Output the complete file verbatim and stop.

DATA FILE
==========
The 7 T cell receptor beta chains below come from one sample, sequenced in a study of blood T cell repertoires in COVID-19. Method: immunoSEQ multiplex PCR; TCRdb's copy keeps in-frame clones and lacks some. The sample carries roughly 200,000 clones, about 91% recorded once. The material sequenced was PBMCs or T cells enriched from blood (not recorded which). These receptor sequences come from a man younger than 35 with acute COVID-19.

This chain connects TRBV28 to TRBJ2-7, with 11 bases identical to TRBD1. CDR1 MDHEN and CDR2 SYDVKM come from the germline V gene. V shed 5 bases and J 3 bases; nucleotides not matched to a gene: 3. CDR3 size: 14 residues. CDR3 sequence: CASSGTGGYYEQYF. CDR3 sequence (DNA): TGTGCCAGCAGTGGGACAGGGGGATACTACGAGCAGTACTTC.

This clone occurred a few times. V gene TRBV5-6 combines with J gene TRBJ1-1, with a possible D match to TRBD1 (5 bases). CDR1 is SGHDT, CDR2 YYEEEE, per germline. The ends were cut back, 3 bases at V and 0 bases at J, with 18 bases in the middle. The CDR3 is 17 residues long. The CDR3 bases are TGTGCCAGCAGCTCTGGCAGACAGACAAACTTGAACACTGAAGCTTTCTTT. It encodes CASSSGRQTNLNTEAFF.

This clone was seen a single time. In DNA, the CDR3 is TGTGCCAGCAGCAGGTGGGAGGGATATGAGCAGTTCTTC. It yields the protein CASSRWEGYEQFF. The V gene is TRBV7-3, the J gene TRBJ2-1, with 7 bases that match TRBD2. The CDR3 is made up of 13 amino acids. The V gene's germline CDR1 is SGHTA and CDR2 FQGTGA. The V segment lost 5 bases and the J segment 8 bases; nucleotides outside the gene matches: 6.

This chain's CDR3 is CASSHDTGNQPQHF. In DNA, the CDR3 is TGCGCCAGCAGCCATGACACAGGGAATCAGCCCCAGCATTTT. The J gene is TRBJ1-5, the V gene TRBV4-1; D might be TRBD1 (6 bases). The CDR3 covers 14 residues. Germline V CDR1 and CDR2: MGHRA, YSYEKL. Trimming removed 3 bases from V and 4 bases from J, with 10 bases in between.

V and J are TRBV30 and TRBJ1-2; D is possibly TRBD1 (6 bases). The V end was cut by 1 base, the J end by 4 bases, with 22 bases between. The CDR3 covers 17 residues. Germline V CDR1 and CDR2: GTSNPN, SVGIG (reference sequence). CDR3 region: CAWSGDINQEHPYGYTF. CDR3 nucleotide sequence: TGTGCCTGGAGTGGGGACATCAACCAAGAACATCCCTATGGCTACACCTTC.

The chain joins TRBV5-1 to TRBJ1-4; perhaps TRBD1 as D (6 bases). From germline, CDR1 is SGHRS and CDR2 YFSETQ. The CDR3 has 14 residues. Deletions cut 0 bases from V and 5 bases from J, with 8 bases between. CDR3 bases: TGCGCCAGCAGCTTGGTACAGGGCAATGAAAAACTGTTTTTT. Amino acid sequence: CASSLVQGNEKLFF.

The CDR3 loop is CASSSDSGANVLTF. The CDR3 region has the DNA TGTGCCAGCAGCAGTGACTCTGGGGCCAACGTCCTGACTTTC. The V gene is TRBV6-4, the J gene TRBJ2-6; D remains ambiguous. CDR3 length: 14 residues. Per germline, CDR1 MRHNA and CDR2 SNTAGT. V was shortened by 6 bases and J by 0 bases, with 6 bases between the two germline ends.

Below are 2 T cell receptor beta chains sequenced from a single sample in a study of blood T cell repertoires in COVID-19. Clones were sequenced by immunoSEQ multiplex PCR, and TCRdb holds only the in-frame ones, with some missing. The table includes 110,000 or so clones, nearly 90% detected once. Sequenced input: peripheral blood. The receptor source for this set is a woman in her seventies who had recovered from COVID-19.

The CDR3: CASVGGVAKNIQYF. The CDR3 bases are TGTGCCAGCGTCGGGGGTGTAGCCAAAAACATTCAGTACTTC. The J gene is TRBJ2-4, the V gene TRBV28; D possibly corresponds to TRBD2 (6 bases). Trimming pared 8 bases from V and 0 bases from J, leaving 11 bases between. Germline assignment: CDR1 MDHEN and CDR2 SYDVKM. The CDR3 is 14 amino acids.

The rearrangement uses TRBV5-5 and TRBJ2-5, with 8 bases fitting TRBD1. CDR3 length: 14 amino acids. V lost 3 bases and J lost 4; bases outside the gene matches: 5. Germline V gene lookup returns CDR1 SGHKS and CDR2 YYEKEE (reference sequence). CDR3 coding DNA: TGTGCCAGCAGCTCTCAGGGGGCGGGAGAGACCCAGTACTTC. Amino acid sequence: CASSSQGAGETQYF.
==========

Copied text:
The 7 T cell receptor beta chains below come from one sample, sequenced in a study of blood T cell repertoires in COVID-19. Method: immunoSEQ multiplex PCR; TCRdb's copy keeps in-frame clones and lacks some. The sample carries roughly 200,000 clones, about 91% recorded once. The material sequenced was PBMCs or T cells enriched from blood (not recorded which). These receptor sequences come from a man younger than 35 with acute COVID-19.

This chain connects TRBV28 to TRBJ2-7, with 11 bases identical to TRBD1. CDR1 MDHEN and CDR2 SYDVKM come from the germline V gene. V shed 5 bases and J 3 bases; nucleotides not matched to a gene: 3. CDR3 size: 14 residues. CDR3 sequence: CASSGTGGYYEQYF. CDR3 sequence (DNA): TGTGCCAGCAGTGGGACAGGGGGATACTACGAGCAGTACTTC.

This clone occurred a few times. V gene TRBV5-6 combines with J gene TRBJ1-1, with a possible D match to TRBD1 (5 bases). CDR1 is SGHDT, CDR2 YYEEEE, per germline. The ends were cut back, 3 bases at V and 0 bases at J, with 18 bases in the middle. The CDR3 is 17 residues long. The CDR3 bases are TGTGCCAGCAGCTCTGGCAGACAGACAAACTTGAACACTGAAGCTTTCTTT. It encodes CASSSGRQTNLNTEAFF.

This clone was seen a single time. In DNA, the CDR3 is TGTGCCAGCAGCAGGTGGGAGGGATATGAGCAGTTCTTC. It yields the protein CASSRWEGYEQFF. The V gene is TRBV7-3, the J gene TRBJ2-1, with 7 bases that match TRBD2. The CDR3 is made up of 13 amino acids. The V gene's germline CDR1 is SGHTA and CDR2 FQGTGA. The V segment lost 5 bases and the J segment 8 bases; nucleotides outside the gene matches: 6.

This chain's CDR3 is CASSHDTGNQPQHF. In DNA, the CDR3 is TGCGCCAGCAGCCATGACACAGGGAATCAGCCCCAGCATTTT. The J gene is TRBJ1-5, the V gene TRBV4-1; D might be TRBD1 (6 bases). The CDR3 covers 14 residues. Germline V CDR1 and CDR2: MGHRA, YSYEKL. Trimming removed 3 bases from V and 4 bases from J, with 10 bases in between.

V and J are TRBV30 and TRBJ1-2; D is possibly TRBD1 (6 bases). The V end was cut by 1 base, the J end by 4 bases, with 22 bases between. The CDR3 covers 17 residues. Germline V CDR1 and CDR2: GTSNPN, SVGIG (reference sequence). CDR3 region: CAWSGDINQEHPYGYTF. CDR3 nucleotide sequence: TGTGCCTGGAGTGGGGACATCAACCAAGAACATCCCTATGGCTACACCTTC.

The chain joins TRBV5-1 to TRBJ1-4; perhaps TRBD1 as D (6 bases). From germline, CDR1 is SGHRS and CDR2 YFSETQ. The CDR3 has 14 residues. Deletions cut 0 bases from V and 5 bases from J, with 8 bases between. CDR3 bases: TGCGCCAGCAGCTTGGTACAGGGCAATGAAAAACTGTTTTTT. Amino acid sequence: CASSLVQGNEKLFF.

The CDR3 loop is CASSSDSGANVLTF. The CDR3 region has the DNA TGTGCCAGCAGCAGTGACTCTGGGGCCAACGTCCTGACTTTC. The V gene is TRBV6-4, the J gene TRBJ2-6; D remains ambiguous. CDR3 length: 14 residues. Per germline, CDR1 MRHNA and CDR2 SNTAGT. V was shortened by 6 bases and J by 0 bases, with 6 bases between the two germline ends.

Below are 2 T cell receptor beta chains sequenced from a single sample in a study of blood T cell repertoires in COVID-19. Clones were sequenced by immunoSEQ multiplex PCR, and TCRdb holds only the in-frame ones, with some missing. The table includes 110,000 or so clones, nearly 90% detected once. Sequenced input: peripheral blood. The receptor source for this set is a woman in her seventies who had recovered from COVID-19.

The CDR3: CASVGGVAKNIQYF. The CDR3 bases are TGTGCCAGCGTCGGGGGTGTAGCCAAAAACATTCAGTACTTC. The J gene is TRBJ2-4, the V gene TRBV28; D possibly corresponds to TRBD2 (6 bases). Trimming pared 8 bases from V and 0 bases from J, leaving 11 bases between. Germline assignment: CDR1 MDHEN and CDR2 SYDVKM. The CDR3 is 14 amino acids.

The rearrangement uses TRBV5-5 and TRBJ2-5, with 8 bases fitting TRBD1. CDR3 length: 14 amino acids. V lost 3 bases and J lost 4; bases outside the gene matches: 5. Germline V gene lookup returns CDR1 SGHKS and CDR2 YYEKEE (reference sequence). CDR3 coding DNA: TGTGCCAGCAGCTCTCAGGGGGCGGGAGAGACCCAGTACTTC. Amino acid sequence: CASSSQGAGETQYF.